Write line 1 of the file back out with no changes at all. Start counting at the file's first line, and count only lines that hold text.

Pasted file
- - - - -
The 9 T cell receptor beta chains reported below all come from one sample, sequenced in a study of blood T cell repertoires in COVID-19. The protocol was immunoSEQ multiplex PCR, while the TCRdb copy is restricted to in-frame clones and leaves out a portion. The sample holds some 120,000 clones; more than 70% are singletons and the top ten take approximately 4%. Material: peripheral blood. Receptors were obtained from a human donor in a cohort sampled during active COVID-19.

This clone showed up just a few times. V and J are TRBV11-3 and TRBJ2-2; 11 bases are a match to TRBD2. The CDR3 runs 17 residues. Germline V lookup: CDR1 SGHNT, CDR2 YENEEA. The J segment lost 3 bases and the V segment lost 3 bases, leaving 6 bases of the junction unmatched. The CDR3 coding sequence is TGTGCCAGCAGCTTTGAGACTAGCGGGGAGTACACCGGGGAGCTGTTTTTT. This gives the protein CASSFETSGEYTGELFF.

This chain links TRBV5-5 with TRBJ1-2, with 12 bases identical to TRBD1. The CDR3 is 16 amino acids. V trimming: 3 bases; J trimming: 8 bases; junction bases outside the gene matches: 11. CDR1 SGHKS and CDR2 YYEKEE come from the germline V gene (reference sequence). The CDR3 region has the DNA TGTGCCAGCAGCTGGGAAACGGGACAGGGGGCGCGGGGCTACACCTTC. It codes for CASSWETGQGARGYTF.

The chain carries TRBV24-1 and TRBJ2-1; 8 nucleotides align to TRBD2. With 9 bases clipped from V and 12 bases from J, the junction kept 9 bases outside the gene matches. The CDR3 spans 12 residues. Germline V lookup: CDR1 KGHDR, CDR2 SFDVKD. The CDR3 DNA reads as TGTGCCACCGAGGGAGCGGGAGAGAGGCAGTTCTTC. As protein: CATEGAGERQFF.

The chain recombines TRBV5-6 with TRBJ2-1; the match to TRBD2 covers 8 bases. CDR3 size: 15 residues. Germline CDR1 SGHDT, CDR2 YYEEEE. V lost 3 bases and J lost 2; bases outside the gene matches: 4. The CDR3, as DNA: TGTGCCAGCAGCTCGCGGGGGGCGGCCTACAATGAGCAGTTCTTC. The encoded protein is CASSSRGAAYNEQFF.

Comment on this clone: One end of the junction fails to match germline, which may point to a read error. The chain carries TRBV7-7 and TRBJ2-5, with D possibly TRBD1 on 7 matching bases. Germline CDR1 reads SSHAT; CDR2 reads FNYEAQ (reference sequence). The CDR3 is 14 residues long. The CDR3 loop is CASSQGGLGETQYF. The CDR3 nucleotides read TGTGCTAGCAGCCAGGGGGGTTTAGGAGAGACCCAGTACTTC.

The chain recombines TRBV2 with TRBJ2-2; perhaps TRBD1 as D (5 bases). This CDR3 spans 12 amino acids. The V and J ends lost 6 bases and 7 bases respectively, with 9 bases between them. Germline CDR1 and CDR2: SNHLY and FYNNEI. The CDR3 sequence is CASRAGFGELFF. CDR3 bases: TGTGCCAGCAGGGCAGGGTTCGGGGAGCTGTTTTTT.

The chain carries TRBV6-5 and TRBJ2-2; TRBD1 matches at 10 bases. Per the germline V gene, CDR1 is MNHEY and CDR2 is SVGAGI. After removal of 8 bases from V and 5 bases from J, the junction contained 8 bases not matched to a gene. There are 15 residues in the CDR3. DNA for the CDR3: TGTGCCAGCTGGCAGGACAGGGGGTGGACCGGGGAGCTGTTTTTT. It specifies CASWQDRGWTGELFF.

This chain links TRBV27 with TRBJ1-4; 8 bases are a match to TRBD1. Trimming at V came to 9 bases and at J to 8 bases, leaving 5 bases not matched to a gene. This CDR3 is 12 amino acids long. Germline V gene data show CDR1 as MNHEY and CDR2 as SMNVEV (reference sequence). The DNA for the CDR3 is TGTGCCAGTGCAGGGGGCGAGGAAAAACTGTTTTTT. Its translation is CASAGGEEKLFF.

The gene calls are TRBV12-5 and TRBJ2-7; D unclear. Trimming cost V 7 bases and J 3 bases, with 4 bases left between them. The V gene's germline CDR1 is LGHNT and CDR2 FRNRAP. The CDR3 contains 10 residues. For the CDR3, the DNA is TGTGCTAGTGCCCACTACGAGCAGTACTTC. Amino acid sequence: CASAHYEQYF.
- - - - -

The 9 T cell receptor beta chains reported below all come from one sample, sequenced in a study of blood T cell repertoires in COVID-19. The protocol was immunoSEQ multiplex PCR, while the TCRdb copy is restricted to in-frame clones and leaves out a portion. The sample holds some 120,000 clones; more than 70% are singletons and the top ten take approximately 4%. Material: peripheral blood. Receptors were obtained from a human donor in a cohort sampled during active COVID-19.